It’s one thing to have an imprecise GPS signal or purely lose it in your car. It’s quite another when commercial or military aircraft are concerned, where pinpoint positioning is crucial to secure safe landing, or the correct target location for armed forces.
Given the crowded airspace and the increasing diversity of the aircraft in it, users of satellite signals require ever-greater accuracy in terms of position, speed and time.
That is what Thales will be providing in a new generation of robust receivers linked to a powerful Global Navigation Satellite System (GNSS), which now includes the two constellations, GPS and Galileo.
The newest - Europe’s Galileo constellation - offers an independent high-precision positioning system.
In addition, Galileo guarantees European sovereignty, since European countries no longer rely solely on the US GPS or the Russian GLONASS systems.
Thales’s robust receivers have already been selected for the European Union’s EDG²E project to prototype, along with other players, the next generation of commercial aviation GNSS receivers and thus provide even better and safer positioning.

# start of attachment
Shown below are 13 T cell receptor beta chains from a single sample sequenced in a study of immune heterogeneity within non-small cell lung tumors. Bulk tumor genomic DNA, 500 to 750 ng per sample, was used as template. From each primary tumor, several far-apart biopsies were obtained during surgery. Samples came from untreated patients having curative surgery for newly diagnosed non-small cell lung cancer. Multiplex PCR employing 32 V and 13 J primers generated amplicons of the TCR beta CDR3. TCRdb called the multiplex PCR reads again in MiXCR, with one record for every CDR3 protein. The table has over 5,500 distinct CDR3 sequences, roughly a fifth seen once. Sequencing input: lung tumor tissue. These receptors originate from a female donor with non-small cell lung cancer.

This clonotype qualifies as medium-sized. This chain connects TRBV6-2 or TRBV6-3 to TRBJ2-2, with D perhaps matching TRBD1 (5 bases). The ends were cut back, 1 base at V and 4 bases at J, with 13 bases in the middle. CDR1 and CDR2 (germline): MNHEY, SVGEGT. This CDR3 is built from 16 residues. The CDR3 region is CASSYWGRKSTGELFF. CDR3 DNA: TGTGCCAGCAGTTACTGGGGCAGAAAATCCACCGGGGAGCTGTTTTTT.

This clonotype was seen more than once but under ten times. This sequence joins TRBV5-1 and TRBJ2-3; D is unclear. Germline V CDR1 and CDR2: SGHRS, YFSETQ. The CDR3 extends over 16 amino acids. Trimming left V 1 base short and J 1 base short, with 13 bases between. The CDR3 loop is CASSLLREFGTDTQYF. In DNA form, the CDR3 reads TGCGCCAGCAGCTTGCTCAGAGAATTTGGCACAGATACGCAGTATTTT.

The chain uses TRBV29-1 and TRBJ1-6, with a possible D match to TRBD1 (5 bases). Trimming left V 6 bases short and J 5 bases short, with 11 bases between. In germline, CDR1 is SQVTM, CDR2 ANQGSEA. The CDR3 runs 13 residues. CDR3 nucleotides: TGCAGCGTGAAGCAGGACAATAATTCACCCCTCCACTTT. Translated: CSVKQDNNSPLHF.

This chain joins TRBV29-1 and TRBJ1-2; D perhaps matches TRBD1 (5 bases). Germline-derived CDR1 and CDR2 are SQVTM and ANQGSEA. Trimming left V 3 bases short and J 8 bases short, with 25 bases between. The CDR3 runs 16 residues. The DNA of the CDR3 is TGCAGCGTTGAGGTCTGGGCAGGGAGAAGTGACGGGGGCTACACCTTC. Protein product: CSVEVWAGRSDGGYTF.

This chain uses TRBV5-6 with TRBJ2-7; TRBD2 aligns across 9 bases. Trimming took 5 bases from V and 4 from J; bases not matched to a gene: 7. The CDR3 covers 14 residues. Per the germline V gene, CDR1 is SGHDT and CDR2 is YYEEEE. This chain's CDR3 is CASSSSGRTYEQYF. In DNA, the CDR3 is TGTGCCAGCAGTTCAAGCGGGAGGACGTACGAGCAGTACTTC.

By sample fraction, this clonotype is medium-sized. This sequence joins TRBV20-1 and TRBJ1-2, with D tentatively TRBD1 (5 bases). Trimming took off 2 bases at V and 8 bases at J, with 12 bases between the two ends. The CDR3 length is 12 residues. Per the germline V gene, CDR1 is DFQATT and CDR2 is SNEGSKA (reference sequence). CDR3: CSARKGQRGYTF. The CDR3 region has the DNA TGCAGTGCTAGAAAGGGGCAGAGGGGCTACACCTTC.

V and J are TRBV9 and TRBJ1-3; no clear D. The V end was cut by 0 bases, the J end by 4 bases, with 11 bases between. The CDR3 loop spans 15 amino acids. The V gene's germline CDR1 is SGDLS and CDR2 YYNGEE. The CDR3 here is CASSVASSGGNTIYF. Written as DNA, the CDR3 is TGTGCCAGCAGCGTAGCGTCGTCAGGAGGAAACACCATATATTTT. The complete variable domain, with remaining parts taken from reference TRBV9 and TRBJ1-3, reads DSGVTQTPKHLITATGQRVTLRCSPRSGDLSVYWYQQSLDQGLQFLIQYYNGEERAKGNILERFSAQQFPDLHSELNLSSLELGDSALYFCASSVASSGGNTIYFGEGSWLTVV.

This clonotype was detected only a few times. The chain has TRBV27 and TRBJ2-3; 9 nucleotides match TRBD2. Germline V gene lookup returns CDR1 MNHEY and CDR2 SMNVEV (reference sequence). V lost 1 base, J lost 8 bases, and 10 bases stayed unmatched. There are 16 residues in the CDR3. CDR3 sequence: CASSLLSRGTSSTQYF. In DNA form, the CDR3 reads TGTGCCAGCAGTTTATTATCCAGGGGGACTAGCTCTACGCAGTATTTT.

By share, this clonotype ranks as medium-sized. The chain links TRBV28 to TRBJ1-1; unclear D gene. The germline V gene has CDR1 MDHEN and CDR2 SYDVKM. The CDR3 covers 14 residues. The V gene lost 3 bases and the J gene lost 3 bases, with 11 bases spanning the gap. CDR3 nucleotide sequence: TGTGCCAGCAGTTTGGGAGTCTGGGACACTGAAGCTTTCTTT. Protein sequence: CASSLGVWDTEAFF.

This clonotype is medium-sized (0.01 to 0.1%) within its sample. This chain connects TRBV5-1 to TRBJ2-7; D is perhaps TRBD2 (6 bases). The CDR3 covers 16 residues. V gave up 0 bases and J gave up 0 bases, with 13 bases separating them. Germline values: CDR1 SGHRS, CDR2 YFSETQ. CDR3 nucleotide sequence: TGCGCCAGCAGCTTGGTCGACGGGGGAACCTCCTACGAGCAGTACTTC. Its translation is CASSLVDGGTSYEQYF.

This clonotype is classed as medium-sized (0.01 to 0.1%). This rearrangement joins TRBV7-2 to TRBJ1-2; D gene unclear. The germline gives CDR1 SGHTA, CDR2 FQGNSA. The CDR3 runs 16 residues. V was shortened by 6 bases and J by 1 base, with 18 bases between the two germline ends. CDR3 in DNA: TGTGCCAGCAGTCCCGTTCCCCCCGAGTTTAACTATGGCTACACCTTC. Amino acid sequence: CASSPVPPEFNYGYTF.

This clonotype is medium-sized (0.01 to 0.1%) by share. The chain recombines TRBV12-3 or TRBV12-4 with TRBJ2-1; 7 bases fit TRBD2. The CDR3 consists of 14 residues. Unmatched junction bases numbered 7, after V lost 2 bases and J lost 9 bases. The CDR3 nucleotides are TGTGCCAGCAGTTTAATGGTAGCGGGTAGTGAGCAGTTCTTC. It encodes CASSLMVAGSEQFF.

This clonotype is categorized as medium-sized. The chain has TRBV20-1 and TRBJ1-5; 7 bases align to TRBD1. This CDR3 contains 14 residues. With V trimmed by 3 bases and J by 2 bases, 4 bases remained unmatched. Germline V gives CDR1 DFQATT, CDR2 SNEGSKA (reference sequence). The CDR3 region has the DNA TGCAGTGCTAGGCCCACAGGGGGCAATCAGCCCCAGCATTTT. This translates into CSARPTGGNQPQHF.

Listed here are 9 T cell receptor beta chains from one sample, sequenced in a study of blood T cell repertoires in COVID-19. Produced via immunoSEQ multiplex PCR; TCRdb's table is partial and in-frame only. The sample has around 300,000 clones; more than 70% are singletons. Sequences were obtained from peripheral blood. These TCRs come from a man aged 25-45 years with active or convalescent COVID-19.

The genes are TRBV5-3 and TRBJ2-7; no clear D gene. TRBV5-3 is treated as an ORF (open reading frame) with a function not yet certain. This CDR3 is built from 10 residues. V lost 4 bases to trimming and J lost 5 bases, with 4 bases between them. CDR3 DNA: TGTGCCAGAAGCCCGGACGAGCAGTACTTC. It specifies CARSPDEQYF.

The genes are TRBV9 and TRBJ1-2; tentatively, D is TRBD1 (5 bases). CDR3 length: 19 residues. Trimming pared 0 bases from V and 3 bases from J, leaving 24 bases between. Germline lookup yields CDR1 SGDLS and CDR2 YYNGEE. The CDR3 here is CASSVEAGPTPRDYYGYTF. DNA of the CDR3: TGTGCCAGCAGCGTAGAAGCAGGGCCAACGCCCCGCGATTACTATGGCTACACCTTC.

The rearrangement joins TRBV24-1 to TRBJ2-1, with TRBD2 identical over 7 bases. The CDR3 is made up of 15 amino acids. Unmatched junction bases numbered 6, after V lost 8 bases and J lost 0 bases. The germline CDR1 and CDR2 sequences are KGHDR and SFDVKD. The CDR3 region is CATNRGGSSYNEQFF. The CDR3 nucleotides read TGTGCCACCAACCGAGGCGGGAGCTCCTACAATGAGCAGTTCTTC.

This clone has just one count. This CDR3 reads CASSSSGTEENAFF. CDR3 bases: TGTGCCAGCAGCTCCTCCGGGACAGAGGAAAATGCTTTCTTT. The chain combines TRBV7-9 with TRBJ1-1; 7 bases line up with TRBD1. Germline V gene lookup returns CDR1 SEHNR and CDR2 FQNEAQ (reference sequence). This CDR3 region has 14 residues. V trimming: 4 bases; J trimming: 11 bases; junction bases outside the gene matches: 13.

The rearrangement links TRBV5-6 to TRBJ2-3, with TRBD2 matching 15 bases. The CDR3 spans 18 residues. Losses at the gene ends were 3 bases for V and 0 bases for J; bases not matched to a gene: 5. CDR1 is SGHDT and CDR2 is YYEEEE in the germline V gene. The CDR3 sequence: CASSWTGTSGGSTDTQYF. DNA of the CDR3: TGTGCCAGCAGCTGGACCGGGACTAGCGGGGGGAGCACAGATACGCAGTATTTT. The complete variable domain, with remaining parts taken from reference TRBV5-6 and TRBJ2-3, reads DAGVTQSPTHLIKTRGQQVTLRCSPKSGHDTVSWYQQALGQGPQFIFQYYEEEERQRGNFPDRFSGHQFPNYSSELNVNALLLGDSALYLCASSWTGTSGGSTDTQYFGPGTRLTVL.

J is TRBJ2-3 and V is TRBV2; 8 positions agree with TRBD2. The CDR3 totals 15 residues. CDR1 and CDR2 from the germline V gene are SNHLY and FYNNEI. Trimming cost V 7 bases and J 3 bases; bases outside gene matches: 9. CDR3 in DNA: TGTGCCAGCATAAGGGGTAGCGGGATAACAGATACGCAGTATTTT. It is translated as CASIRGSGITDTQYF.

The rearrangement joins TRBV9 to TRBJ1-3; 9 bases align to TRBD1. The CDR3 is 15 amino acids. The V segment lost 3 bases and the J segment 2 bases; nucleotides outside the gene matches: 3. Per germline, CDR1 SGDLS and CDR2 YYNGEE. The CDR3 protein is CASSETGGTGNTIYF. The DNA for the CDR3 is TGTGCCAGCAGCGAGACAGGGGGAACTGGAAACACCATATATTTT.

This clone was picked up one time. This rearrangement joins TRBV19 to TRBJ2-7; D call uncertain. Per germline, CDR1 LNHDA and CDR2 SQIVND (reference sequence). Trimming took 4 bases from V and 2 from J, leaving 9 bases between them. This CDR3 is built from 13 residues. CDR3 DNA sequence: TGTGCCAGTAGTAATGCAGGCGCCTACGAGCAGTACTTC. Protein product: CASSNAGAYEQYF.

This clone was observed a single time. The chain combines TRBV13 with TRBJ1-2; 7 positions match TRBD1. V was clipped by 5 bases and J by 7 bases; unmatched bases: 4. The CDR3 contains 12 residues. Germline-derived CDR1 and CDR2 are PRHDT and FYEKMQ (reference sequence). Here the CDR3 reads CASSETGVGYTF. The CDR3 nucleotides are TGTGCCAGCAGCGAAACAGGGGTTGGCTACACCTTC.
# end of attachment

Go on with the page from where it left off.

The powered-up receivers will serve a wide variety of platforms, ranging from all types of aircraft, military and civil, passenger and freight, helicopters and drones, to radars, boats and submarines, and rail applications.
With over 15,000 GNSS receivers sold, Thales is a leading force in the market, with clients including Airbus, Boeing, Sikorsky and ATR. In the military sector, some 15 nations use Thales receivers across 20 platforms.
Receivers to facilitate air navigation will become even more important in tomorrow’s crowded airspace, with air taxis also jostling for position with planes, helicopters, and drones. And Thales will provide the robust receivers necessary to keep the information they need coming in loud, clear and precise.